The “Pop Tab Kid” Continues to Shatter Expectations and Inspire Others
Grayson Chapeau was one of two Amazing Kids featured in our Spring 2019 issue. His story immediately struck a chord with readers: Grayson had been diagnosed with Grade II Diffused Astrocytoma, a slow-growing brain tumor, at the age of four. Surgery was not an option, so the family shuttled back and forth between their home in Spearfish and Minneapolis for treatments that included radiation, chemotherapy, and a targeting drug called Mekinist. Most kids would struggle under the weight of such a serious diagnosis, but Grayson turned a negative into a positive. After learning that Ronald McDonald House Charities collected pop tabs in order to help families of seriously ill or injured children with simple needs such as food and laundry detergent and provide a loving home away from home, he decided to embark upon a collection effort of his own.
His first year’s haul, 88 pounds, was modest—but this was just the beginning. The following year, Grayson set a goal to collect 100 pounds and ended up bringing in 433 pounds. Setting his sights on 500 pounds next, he was able to collect 867 pounds. As a scale of reference, it takes approximately one million tabs to reach 623 pounds. When we spoke with Grayson in early 2019, he had set a goal of 1,000 pounds that year. Naturally, he handily surpassed that, ending up with a whopping 1,700 pounds—so many pop tabs, it required two separate trips to Denver in the family’s Sienna minivan.
On the Road Again
Denver has been a frequent destination for the Chapeau family for years. Grayson has regular check-ins with his medical team down there to monitor the progress of his tumor. It was on that first pop tab trip in October 2019 that they learned Grayson’s tumor had changed and was growing. They were told he needed brain surgery within the next couple of weeks, so they returned in early November (with the remaining pop tabs in tow). His doctors decided Grayson was a good candidate for laser ablation surgery, a 6 ½-hour procedure utilizing an MRI with a robotic arm. After the surgery, the doctors advised that they had gone a little farther than intended with the laser and had cut into healthy tissue, putting Grayson at the risk of permanent facial paralysis. Not only did the droopiness in his face disappear by the next morning; he was discharged from the hospital just 24 hours later—a fact that astounded his parents.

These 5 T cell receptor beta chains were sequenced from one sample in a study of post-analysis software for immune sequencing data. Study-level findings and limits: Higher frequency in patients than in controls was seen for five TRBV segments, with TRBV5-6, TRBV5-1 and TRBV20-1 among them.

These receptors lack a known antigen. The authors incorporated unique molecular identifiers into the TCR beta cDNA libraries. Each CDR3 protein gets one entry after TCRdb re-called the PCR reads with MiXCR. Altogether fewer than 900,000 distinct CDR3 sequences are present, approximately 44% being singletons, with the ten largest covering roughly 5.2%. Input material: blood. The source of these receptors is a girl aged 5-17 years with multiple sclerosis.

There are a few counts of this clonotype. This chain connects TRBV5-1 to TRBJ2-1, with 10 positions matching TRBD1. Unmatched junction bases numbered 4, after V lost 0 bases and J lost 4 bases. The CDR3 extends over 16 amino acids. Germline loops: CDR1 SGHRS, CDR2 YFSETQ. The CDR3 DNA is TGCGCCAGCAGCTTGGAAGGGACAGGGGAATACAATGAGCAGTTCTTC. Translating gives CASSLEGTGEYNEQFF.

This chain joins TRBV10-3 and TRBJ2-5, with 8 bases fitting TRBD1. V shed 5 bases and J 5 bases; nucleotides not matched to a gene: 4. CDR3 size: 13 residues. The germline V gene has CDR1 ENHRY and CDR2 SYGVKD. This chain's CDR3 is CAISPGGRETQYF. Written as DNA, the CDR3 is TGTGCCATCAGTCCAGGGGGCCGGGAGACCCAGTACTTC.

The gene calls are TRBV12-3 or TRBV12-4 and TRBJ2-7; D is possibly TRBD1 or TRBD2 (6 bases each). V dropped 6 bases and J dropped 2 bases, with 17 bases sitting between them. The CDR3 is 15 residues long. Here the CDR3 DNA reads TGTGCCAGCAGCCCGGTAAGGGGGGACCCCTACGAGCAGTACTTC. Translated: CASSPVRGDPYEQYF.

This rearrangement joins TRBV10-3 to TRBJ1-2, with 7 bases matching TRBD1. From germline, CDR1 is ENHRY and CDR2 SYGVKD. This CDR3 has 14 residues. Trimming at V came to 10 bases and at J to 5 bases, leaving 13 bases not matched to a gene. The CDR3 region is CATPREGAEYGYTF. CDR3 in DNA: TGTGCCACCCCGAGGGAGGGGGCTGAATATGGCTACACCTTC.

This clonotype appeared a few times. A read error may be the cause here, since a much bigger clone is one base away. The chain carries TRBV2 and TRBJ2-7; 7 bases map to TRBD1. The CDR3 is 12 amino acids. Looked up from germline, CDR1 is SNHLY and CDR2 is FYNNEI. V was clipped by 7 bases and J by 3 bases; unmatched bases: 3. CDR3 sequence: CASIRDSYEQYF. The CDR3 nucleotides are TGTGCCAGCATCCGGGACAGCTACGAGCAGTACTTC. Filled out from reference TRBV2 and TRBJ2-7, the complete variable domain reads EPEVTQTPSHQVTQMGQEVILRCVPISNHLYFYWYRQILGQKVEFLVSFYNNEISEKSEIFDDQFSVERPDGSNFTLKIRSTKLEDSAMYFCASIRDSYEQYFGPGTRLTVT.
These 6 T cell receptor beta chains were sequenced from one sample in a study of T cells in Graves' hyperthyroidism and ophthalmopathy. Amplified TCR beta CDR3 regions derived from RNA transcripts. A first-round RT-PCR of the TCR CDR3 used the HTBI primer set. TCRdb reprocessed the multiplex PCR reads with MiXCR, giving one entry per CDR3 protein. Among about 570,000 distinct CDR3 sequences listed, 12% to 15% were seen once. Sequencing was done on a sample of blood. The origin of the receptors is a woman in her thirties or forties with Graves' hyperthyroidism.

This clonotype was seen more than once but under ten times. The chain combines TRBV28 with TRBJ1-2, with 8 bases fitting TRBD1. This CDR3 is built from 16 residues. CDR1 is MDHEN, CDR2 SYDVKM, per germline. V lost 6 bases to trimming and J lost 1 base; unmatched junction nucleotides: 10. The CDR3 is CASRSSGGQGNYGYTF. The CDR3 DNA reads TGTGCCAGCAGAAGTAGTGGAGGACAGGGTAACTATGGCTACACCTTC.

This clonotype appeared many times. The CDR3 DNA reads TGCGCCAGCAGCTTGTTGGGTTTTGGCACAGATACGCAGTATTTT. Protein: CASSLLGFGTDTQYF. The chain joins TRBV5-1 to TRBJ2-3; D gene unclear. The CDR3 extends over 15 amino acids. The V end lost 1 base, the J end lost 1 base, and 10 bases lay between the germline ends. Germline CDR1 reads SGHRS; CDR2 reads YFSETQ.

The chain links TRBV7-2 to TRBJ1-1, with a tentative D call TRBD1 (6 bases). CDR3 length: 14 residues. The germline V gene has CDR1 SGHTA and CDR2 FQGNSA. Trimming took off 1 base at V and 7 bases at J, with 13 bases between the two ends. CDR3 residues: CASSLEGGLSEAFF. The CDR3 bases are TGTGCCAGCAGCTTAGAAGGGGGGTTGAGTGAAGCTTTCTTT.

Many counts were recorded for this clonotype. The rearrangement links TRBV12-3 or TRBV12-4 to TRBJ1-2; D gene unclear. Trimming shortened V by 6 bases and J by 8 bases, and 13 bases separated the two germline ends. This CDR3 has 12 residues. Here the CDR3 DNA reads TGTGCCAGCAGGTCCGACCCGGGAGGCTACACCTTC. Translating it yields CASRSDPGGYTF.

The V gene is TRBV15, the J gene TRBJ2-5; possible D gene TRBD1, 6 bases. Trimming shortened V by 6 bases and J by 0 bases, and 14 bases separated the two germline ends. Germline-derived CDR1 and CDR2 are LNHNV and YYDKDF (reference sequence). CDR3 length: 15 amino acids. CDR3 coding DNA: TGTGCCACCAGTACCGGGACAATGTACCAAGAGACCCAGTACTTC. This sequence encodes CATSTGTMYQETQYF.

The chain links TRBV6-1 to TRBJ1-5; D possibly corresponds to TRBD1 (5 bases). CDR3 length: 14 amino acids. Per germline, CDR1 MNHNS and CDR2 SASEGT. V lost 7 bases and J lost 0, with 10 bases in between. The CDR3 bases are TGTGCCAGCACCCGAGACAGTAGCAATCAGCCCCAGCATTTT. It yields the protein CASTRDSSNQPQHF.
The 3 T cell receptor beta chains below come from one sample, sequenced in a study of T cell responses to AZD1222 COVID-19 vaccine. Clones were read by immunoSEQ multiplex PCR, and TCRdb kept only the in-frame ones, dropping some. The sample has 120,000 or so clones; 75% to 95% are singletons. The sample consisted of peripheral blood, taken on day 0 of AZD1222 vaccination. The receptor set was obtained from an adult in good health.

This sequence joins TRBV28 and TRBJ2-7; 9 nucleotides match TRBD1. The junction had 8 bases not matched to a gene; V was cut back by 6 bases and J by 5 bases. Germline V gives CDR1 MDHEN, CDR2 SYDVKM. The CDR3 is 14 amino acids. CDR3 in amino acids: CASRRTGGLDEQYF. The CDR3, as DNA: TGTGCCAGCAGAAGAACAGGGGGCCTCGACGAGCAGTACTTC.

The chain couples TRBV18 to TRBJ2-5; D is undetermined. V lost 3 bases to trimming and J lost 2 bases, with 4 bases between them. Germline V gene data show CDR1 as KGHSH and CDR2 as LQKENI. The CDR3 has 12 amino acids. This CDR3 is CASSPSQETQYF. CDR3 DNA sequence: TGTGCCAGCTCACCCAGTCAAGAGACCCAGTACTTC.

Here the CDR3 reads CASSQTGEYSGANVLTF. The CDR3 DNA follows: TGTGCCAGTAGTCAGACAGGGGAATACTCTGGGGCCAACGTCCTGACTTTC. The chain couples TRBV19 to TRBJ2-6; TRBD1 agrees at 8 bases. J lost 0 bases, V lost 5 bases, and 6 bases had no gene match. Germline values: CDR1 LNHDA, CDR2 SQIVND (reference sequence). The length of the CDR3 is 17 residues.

“It was just amazing,” Chelsey recalls. “Jeremiah (Grayson’s dad) and I were like, ‘how is that even possible? He just had brain surgery!’ He was actually running up the escalators at the mall.”
The family received another jolt upon learning the results of his latest biopsy: Grayson’s tumor was upgraded to Grade IV. The targeting drug was no longer working, leaving doctors with few options beyond additional radiation treatment. The Chapeaus decided to hold off until after Christmas, hoping to make the holiday as normal as possible under the circumstances. What came next was truly a miracle: the genetics of the tumor came back, and it was downgraded back to Grade II. The medical team were perplexed and couldn’t figure out what had changed between the preliminary biopsy and genetic results, but Chelsey has no doubt.
“I’ll tell you what changed,” she says. We have a big God and He works miracles.”
Living and Loving Life
Faith and a positive spirit keep the family going, even through a year as difficult as 2020. Grayson is now in the 4th grade and has been off all cancer-related drugs since last November. Earlier in the year, he told his parents, “I don’t fear. I live and I love life.” That attitude is one that we can all learn from, Chelsey believes.
“That’s life in a nutshell,” she says. “If we can stop fearing things and just live and love in the moment we have right now we’d all be better off. None of us are guaranteed tomorrow.”
Grayson is still collecting pop tabs, of course. This year, he set a loftier goal than ever: one ton. That’s 2,000 pounds…but if anybody can do it, it will be this Amazing Kid!